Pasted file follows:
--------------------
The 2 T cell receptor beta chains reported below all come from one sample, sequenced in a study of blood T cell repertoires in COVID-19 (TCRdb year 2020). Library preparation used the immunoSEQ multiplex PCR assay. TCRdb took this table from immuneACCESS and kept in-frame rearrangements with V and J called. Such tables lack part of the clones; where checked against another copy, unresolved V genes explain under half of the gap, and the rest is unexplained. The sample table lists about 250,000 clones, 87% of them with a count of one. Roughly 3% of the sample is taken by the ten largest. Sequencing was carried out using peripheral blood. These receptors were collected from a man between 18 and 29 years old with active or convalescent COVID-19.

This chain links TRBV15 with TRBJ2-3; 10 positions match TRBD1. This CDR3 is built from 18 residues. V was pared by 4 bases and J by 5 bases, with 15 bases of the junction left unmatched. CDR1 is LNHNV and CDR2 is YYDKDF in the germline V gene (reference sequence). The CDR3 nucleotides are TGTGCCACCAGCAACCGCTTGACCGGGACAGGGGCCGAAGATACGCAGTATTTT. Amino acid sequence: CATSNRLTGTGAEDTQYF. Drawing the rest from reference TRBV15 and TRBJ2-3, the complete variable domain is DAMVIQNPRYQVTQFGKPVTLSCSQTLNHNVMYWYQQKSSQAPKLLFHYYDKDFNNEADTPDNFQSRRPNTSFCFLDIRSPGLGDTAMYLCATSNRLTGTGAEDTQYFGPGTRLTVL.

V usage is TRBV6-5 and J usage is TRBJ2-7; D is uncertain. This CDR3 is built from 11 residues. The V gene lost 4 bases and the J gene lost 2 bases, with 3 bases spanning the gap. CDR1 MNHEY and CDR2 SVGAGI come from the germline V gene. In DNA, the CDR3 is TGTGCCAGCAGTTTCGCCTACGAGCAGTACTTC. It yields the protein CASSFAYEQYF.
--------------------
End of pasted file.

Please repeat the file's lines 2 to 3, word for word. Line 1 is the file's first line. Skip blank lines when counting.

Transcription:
This chain links TRBV15 with TRBJ2-3; 10 positions match TRBD1. This CDR3 is built from 18 residues. V was pared by 4 bases and J by 5 bases, with 15 bases of the junction left unmatched. CDR1 is LNHNV and CDR2 is YYDKDF in the germline V gene (reference sequence). The CDR3 nucleotides are TGTGCCACCAGCAACCGCTTGACCGGGACAGGGGCCGAAGATACGCAGTATTTT. Amino acid sequence: CATSNRLTGTGAEDTQYF. Drawing the rest from reference TRBV15 and TRBJ2-3, the complete variable domain is DAMVIQNPRYQVTQFGKPVTLSCSQTLNHNVMYWYQQKSSQAPKLLFHYYDKDFNNEADTPDNFQSRRPNTSFCFLDIRSPGLGDTAMYLCATSNRLTGTGAEDTQYFGPGTRLTVL.

V usage is TRBV6-5 and J usage is TRBJ2-7; D is uncertain. This CDR3 is built from 11 residues. The V gene lost 4 bases and the J gene lost 2 bases, with 3 bases spanning the gap. CDR1 MNHEY and CDR2 SVGAGI come from the germline V gene. In DNA, the CDR3 is TGTGCCAGCAGTTTCGCCTACGAGCAGTACTTC. It yields the protein CASSFAYEQYF.